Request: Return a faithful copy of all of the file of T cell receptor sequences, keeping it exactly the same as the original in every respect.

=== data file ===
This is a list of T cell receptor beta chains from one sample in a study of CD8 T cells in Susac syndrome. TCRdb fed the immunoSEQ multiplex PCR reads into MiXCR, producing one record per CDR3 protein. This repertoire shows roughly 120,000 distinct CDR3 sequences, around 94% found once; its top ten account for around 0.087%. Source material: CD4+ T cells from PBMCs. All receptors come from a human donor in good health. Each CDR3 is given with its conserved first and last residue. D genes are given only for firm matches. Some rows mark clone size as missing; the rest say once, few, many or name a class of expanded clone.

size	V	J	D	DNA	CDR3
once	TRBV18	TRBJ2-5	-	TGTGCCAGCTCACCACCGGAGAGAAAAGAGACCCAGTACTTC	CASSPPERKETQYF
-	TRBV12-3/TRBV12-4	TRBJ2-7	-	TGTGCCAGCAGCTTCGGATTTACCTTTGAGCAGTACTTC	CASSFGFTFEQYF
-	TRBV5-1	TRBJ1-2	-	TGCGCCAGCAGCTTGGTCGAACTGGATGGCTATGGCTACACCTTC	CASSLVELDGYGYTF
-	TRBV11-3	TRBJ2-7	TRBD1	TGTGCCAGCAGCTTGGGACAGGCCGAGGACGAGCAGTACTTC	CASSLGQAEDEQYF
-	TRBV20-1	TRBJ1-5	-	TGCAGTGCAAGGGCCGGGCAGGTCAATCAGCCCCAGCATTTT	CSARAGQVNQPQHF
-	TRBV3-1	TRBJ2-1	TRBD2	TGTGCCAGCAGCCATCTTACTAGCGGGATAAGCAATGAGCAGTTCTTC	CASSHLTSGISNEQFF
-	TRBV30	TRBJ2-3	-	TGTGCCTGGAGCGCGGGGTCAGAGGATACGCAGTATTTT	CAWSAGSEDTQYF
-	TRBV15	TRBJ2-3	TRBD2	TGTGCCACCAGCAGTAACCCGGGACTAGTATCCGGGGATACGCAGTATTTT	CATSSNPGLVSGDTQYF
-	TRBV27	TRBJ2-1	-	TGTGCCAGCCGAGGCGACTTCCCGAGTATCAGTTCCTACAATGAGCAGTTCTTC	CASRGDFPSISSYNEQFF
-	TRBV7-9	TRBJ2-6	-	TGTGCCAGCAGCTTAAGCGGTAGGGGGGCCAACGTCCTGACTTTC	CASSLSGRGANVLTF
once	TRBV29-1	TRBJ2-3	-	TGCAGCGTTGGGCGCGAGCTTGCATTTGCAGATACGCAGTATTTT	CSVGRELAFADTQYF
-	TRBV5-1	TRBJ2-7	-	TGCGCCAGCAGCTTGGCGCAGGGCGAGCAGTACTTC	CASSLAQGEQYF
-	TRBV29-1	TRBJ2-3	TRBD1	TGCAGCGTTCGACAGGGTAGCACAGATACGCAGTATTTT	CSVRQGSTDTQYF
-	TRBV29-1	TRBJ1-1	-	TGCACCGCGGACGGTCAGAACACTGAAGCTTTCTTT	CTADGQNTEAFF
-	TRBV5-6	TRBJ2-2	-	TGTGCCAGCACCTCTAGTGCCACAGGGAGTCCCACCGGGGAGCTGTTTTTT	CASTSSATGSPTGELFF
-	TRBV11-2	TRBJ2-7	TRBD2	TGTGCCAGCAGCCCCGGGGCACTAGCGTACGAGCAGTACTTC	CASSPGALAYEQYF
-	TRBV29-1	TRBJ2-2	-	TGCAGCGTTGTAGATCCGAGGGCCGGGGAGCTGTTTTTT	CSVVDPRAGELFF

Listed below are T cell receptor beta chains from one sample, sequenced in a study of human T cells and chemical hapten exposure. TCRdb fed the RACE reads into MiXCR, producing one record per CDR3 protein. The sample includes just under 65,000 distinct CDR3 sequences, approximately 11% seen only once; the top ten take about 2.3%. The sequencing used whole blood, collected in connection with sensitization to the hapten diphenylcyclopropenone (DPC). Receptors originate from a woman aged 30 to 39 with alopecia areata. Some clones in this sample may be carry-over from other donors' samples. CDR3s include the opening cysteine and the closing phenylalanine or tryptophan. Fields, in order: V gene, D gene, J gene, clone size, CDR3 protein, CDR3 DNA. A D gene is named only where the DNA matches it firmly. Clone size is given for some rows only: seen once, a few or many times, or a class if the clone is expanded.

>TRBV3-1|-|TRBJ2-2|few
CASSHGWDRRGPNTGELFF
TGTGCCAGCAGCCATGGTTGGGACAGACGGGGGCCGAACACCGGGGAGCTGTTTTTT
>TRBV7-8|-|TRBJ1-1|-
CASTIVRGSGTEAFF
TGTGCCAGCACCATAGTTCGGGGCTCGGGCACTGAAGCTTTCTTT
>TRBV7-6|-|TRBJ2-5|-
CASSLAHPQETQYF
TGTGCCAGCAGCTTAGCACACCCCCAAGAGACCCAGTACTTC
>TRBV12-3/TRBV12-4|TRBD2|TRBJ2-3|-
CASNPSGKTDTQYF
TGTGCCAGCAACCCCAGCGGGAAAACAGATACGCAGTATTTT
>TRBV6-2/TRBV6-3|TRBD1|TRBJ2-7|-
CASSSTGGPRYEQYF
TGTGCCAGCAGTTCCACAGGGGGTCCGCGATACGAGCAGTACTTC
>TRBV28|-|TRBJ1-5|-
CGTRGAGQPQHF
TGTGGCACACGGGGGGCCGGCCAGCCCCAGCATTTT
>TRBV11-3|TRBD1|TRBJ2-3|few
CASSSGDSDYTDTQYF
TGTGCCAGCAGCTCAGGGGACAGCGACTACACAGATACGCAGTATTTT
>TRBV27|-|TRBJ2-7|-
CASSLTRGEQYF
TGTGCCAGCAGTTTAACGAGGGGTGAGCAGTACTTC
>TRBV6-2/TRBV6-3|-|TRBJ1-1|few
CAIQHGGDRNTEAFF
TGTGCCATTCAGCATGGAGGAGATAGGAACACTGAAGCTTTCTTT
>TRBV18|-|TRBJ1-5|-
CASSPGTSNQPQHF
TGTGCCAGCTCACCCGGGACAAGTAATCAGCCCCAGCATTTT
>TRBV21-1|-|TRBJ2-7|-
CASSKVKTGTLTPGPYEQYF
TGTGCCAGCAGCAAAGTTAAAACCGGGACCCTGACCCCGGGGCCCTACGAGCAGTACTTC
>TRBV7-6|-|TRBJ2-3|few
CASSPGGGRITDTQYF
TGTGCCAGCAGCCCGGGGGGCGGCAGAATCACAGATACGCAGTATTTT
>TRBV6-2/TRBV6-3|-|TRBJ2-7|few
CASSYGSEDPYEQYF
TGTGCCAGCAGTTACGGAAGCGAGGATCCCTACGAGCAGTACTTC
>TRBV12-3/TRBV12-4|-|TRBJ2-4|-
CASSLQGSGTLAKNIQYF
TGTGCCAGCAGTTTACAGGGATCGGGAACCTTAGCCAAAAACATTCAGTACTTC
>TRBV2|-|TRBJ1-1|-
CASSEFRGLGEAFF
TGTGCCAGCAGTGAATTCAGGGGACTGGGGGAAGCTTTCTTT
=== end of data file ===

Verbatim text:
This is a list of T cell receptor beta chains from one sample in a study of CD8 T cells in Susac syndrome. TCRdb fed the immunoSEQ multiplex PCR reads into MiXCR, producing one record per CDR3 protein. This repertoire shows roughly 120,000 distinct CDR3 sequences, around 94% found once; its top ten account for around 0.087%. Source material: CD4+ T cells from PBMCs. All receptors come from a human donor in good health. Each CDR3 is given with its conserved first and last residue. D genes are given only for firm matches. Some rows mark clone size as missing; the rest say once, few, many or name a class of expanded clone.

size	V	J	D	DNA	CDR3
once	TRBV18	TRBJ2-5	-	TGTGCCAGCTCACCACCGGAGAGAAAAGAGACCCAGTACTTC	CASSPPERKETQYF
-	TRBV12-3/TRBV12-4	TRBJ2-7	-	TGTGCCAGCAGCTTCGGATTTACCTTTGAGCAGTACTTC	CASSFGFTFEQYF
-	TRBV5-1	TRBJ1-2	-	TGCGCCAGCAGCTTGGTCGAACTGGATGGCTATGGCTACACCTTC	CASSLVELDGYGYTF
-	TRBV11-3	TRBJ2-7	TRBD1	TGTGCCAGCAGCTTGGGACAGGCCGAGGACGAGCAGTACTTC	CASSLGQAEDEQYF
-	TRBV20-1	TRBJ1-5	-	TGCAGTGCAAGGGCCGGGCAGGTCAATCAGCCCCAGCATTTT	CSARAGQVNQPQHF
-	TRBV3-1	TRBJ2-1	TRBD2	TGTGCCAGCAGCCATCTTACTAGCGGGATAAGCAATGAGCAGTTCTTC	CASSHLTSGISNEQFF
-	TRBV30	TRBJ2-3	-	TGTGCCTGGAGCGCGGGGTCAGAGGATACGCAGTATTTT	CAWSAGSEDTQYF
-	TRBV15	TRBJ2-3	TRBD2	TGTGCCACCAGCAGTAACCCGGGACTAGTATCCGGGGATACGCAGTATTTT	CATSSNPGLVSGDTQYF
-	TRBV27	TRBJ2-1	-	TGTGCCAGCCGAGGCGACTTCCCGAGTATCAGTTCCTACAATGAGCAGTTCTTC	CASRGDFPSISSYNEQFF
-	TRBV7-9	TRBJ2-6	-	TGTGCCAGCAGCTTAAGCGGTAGGGGGGCCAACGTCCTGACTTTC	CASSLSGRGANVLTF
once	TRBV29-1	TRBJ2-3	-	TGCAGCGTTGGGCGCGAGCTTGCATTTGCAGATACGCAGTATTTT	CSVGRELAFADTQYF
-	TRBV5-1	TRBJ2-7	-	TGCGCCAGCAGCTTGGCGCAGGGCGAGCAGTACTTC	CASSLAQGEQYF
-	TRBV29-1	TRBJ2-3	TRBD1	TGCAGCGTTCGACAGGGTAGCACAGATACGCAGTATTTT	CSVRQGSTDTQYF
-	TRBV29-1	TRBJ1-1	-	TGCACCGCGGACGGTCAGAACACTGAAGCTTTCTTT	CTADGQNTEAFF
-	TRBV5-6	TRBJ2-2	-	TGTGCCAGCACCTCTAGTGCCACAGGGAGTCCCACCGGGGAGCTGTTTTTT	CASTSSATGSPTGELFF
-	TRBV11-2	TRBJ2-7	TRBD2	TGTGCCAGCAGCCCCGGGGCACTAGCGTACGAGCAGTACTTC	CASSPGALAYEQYF
-	TRBV29-1	TRBJ2-2	-	TGCAGCGTTGTAGATCCGAGGGCCGGGGAGCTGTTTTTT	CSVVDPRAGELFF

Listed below are T cell receptor beta chains from one sample, sequenced in a study of human T cells and chemical hapten exposure. TCRdb fed the RACE reads into MiXCR, producing one record per CDR3 protein. The sample includes just under 65,000 distinct CDR3 sequences, approximately 11% seen only once; the top ten take about 2.3%. The sequencing used whole blood, collected in connection with sensitization to the hapten diphenylcyclopropenone (DPC). Receptors originate from a woman aged 30 to 39 with alopecia areata. Some clones in this sample may be carry-over from other donors' samples. CDR3s include the opening cysteine and the closing phenylalanine or tryptophan. Fields, in order: V gene, D gene, J gene, clone size, CDR3 protein, CDR3 DNA. A D gene is named only where the DNA matches it firmly. Clone size is given for some rows only: seen once, a few or many times, or a class if the clone is expanded.

>TRBV3-1|-|TRBJ2-2|few
CASSHGWDRRGPNTGELFF
TGTGCCAGCAGCCATGGTTGGGACAGACGGGGGCCGAACACCGGGGAGCTGTTTTTT
>TRBV7-8|-|TRBJ1-1|-
CASTIVRGSGTEAFF
TGTGCCAGCACCATAGTTCGGGGCTCGGGCACTGAAGCTTTCTTT
>TRBV7-6|-|TRBJ2-5|-
CASSLAHPQETQYF
TGTGCCAGCAGCTTAGCACACCCCCAAGAGACCCAGTACTTC
>TRBV12-3/TRBV12-4|TRBD2|TRBJ2-3|-
CASNPSGKTDTQYF
TGTGCCAGCAACCCCAGCGGGAAAACAGATACGCAGTATTTT
>TRBV6-2/TRBV6-3|TRBD1|TRBJ2-7|-
CASSSTGGPRYEQYF
TGTGCCAGCAGTTCCACAGGGGGTCCGCGATACGAGCAGTACTTC
>TRBV28|-|TRBJ1-5|-
CGTRGAGQPQHF
TGTGGCACACGGGGGGCCGGCCAGCCCCAGCATTTT
>TRBV11-3|TRBD1|TRBJ2-3|few
CASSSGDSDYTDTQYF
TGTGCCAGCAGCTCAGGGGACAGCGACTACACAGATACGCAGTATTTT
>TRBV27|-|TRBJ2-7|-
CASSLTRGEQYF
TGTGCCAGCAGTTTAACGAGGGGTGAGCAGTACTTC
>TRBV6-2/TRBV6-3|-|TRBJ1-1|few
CAIQHGGDRNTEAFF
TGTGCCATTCAGCATGGAGGAGATAGGAACACTGAAGCTTTCTTT
>TRBV18|-|TRBJ1-5|-
CASSPGTSNQPQHF
TGTGCCAGCTCACCCGGGACAAGTAATCAGCCCCAGCATTTT
>TRBV21-1|-|TRBJ2-7|-
CASSKVKTGTLTPGPYEQYF
TGTGCCAGCAGCAAAGTTAAAACCGGGACCCTGACCCCGGGGCCCTACGAGCAGTACTTC
>TRBV7-6|-|TRBJ2-3|few
CASSPGGGRITDTQYF
TGTGCCAGCAGCCCGGGGGGCGGCAGAATCACAGATACGCAGTATTTT
>TRBV6-2/TRBV6-3|-|TRBJ2-7|few
CASSYGSEDPYEQYF
TGTGCCAGCAGTTACGGAAGCGAGGATCCCTACGAGCAGTACTTC
>TRBV12-3/TRBV12-4|-|TRBJ2-4|-
CASSLQGSGTLAKNIQYF
TGTGCCAGCAGTTTACAGGGATCGGGAACCTTAGCCAAAAACATTCAGTACTTC
>TRBV2|-|TRBJ1-1|-
CASSEFRGLGEAFF
TGTGCCAGCAGTGAATTCAGGGGACTGGGGGAAGCTTTCTTT